SPACE-TEMPORAL VARIATIONS OF SEISMICITY UNDER IMPACTS OF POWERFULL ELECTROMAGNETIC PULSES
"High energy electromagnetic pulses give rise to an appreciable increase in the rate of local earthquakes, occurring some 2-6 days after the pulses"
by N. Tarasov
Joint Institute of Physics of the Earth of Russian Academy of
B. Gruzinskaya, 10, Moscow, Russia, E-mail: firstname.lastname@example.org
The effect of 114 high-energy (1.2-23.1 MJ) electromagnetic pulses emitted by MHD generator, used as source for deep electrical sounding of the crust on the seismicity of the North Tien Shan and adjacent areas in 1983 to 1990 is examined. The trigged seismicity were identified upon the background of the natural variation by the coherent summation of earthquakes in time windows of 20 days about the time of each MHD - generator start-up.
It was shown high energy electromagnetic pulses give rise to an appreciable increase in the rate of local earthquakes, occurring some 2-6 days after the pulses. The spatial variations of the total seismic energy changes after MHD - generator start-up demonstrates that seismic energy release increasing takes place within a number relatively small zones located predominantly in southern part of the area which belong to the crystalline rocks of the North Tien Shan. Electromagnetic impacts causes increase of seismic energy release basically in most active zones.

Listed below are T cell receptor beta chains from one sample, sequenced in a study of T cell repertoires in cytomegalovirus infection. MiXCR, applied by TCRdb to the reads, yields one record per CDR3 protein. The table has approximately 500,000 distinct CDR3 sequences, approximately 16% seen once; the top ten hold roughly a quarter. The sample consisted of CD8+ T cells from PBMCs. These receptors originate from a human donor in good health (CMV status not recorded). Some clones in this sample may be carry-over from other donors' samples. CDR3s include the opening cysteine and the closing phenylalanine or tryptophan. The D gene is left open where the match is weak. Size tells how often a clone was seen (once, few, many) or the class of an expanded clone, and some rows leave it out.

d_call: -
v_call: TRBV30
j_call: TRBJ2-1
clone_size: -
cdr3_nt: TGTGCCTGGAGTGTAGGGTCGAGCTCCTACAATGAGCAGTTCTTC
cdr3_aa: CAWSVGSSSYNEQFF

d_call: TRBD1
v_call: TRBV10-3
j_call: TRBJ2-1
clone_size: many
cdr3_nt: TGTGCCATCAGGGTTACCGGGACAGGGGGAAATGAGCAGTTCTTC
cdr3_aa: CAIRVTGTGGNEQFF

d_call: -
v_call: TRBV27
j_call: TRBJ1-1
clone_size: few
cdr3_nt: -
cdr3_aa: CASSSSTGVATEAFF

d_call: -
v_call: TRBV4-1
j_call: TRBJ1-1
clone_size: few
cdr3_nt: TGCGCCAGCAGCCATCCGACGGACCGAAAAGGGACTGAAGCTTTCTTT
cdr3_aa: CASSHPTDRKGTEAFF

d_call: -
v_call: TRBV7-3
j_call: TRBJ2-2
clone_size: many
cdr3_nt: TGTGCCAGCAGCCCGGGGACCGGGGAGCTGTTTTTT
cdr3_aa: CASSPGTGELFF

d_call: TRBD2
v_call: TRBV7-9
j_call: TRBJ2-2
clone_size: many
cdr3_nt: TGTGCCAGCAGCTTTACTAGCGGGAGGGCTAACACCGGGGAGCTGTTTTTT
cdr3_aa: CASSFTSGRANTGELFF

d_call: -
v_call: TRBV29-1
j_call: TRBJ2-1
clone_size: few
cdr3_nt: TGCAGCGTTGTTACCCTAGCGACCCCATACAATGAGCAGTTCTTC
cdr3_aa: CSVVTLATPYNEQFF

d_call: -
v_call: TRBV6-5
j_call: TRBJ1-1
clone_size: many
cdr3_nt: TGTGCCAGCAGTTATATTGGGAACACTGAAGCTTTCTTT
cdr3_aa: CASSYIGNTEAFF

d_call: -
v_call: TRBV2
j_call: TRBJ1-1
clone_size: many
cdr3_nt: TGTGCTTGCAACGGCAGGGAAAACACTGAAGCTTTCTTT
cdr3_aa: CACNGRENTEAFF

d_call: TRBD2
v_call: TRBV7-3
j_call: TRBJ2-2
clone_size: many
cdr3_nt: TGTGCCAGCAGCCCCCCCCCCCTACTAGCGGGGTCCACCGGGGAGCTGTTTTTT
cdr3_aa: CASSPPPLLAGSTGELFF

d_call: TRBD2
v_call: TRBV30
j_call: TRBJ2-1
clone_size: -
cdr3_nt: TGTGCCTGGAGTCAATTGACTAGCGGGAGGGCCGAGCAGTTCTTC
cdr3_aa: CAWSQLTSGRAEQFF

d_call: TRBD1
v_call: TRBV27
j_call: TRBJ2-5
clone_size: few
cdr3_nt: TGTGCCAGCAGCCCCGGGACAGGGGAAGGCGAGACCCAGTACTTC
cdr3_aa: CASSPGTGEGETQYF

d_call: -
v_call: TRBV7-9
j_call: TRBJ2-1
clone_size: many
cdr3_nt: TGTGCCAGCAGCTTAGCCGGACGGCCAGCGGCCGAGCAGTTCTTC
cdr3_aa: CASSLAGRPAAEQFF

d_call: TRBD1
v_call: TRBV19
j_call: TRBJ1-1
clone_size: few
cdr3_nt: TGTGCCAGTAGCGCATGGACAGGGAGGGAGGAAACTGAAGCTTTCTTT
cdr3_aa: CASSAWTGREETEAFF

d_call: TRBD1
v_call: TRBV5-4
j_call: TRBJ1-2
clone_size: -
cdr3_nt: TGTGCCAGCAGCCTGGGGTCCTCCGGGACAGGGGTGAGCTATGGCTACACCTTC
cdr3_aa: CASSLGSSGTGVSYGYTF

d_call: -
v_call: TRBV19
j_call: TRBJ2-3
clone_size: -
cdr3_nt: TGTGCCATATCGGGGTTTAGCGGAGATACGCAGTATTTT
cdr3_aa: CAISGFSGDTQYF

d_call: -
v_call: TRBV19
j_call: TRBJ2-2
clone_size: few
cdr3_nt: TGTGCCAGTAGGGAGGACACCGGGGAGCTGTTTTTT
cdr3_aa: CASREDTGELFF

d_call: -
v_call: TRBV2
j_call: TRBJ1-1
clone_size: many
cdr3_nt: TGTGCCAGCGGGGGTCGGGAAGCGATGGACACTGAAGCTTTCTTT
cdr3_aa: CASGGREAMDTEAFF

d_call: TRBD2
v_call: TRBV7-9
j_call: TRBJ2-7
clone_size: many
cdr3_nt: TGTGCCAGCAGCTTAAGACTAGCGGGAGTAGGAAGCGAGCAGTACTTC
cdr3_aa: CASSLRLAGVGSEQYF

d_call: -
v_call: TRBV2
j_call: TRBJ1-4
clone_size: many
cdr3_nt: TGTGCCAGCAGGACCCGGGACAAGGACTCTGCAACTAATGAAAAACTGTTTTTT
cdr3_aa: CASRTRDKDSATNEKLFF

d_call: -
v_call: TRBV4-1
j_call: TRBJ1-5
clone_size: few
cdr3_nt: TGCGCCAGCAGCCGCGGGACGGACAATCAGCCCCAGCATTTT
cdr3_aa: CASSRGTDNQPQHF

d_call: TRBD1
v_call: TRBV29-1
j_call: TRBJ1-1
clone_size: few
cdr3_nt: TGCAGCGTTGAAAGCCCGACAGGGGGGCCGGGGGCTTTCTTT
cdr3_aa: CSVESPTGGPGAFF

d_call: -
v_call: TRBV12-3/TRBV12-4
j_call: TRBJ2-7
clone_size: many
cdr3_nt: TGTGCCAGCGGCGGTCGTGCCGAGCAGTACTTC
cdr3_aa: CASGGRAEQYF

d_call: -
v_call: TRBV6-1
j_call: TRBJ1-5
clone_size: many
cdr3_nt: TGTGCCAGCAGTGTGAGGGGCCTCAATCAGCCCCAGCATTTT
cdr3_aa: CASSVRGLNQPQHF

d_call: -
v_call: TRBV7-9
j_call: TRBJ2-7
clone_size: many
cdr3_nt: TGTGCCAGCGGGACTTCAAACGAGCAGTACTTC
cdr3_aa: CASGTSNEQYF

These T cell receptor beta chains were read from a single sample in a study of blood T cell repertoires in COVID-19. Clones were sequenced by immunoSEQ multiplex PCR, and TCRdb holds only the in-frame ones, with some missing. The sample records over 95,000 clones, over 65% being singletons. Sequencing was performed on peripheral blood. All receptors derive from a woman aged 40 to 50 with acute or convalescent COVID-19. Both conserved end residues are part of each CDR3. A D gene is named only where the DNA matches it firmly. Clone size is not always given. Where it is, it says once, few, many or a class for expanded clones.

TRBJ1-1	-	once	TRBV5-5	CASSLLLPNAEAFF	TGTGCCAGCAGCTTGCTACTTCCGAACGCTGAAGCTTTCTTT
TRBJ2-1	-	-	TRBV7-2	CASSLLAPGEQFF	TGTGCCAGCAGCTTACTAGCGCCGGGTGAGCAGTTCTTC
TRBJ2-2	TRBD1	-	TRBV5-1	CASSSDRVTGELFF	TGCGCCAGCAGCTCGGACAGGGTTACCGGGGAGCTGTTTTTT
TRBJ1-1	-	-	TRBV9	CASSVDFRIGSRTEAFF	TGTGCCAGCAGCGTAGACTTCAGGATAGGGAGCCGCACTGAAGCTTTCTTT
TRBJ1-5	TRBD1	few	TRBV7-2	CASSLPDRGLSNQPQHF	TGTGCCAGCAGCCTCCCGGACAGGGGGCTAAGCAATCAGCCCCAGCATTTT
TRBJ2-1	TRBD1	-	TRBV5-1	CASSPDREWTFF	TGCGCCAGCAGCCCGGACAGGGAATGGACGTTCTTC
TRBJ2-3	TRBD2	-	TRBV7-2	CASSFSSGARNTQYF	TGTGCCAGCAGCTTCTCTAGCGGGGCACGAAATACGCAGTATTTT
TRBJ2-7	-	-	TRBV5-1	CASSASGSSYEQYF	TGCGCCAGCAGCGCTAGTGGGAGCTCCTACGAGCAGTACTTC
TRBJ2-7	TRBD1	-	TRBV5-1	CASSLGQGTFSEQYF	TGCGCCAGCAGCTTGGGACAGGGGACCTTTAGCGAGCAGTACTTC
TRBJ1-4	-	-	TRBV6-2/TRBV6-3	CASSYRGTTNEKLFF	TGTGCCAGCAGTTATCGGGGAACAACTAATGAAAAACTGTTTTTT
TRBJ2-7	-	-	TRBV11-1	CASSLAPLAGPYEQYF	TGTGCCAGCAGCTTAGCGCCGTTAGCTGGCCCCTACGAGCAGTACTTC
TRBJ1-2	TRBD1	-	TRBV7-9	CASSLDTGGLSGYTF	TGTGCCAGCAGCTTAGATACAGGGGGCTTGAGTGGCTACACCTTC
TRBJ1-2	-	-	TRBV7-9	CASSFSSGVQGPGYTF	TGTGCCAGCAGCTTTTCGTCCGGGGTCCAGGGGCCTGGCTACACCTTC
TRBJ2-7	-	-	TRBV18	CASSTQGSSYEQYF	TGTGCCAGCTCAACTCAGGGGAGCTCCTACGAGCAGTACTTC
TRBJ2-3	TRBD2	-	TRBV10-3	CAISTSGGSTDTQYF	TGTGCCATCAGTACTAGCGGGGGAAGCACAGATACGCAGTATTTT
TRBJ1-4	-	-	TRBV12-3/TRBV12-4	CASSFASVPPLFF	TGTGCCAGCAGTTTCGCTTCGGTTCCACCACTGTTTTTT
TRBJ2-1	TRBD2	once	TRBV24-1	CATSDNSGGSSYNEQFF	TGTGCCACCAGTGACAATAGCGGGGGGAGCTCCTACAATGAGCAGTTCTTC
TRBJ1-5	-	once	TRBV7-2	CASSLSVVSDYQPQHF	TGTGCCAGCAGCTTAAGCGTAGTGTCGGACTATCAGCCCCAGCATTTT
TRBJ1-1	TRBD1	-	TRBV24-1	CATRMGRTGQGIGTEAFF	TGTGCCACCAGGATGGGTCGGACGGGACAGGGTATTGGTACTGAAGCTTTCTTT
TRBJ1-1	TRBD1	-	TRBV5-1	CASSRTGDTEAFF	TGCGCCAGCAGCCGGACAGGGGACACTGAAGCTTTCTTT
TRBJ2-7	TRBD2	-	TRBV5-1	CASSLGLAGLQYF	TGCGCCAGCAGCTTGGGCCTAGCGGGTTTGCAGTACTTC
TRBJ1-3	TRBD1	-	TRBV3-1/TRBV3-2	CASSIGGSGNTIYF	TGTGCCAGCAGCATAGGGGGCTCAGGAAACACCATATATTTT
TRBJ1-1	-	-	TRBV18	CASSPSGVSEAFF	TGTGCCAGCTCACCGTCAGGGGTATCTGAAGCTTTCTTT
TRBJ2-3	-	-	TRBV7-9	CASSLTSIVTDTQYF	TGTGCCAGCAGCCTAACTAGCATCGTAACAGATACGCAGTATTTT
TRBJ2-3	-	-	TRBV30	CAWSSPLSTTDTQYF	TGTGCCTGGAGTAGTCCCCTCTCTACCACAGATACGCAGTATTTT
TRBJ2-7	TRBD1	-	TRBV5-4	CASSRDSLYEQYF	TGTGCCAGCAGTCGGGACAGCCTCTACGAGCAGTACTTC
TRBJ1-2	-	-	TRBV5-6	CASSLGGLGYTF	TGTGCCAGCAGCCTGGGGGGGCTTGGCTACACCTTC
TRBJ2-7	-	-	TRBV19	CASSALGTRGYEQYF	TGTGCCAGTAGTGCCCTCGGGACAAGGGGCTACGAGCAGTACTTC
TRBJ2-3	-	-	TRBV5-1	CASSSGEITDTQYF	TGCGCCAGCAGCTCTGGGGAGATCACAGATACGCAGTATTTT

Total earthquakes energy released in the area during 20 days after all start-ups was 2.03.1015 J greater than the energy released for a period of the same length before them, the bulk of the release bing due to the earthquakes occurring in the upper 5-km layer. At the same time, the total energy transmitted by MHD - generator to the radiating dipole for all start-ups was 1.1.109 J, i.e. six orders of magnitude smaller. Consequently, the high energy electromagnetic pulses initiated the release of the energy that had been stored in the crust due to other sources.
Based on the consideration of energy balance to be preserved in the crust, it can be conjectured that a man-induced increase in the ratio of seismic energy radiated in the form of small earthquakes leads to an additional release of tectonic stresses, thereby diminishing the likelihood of catastrophic events.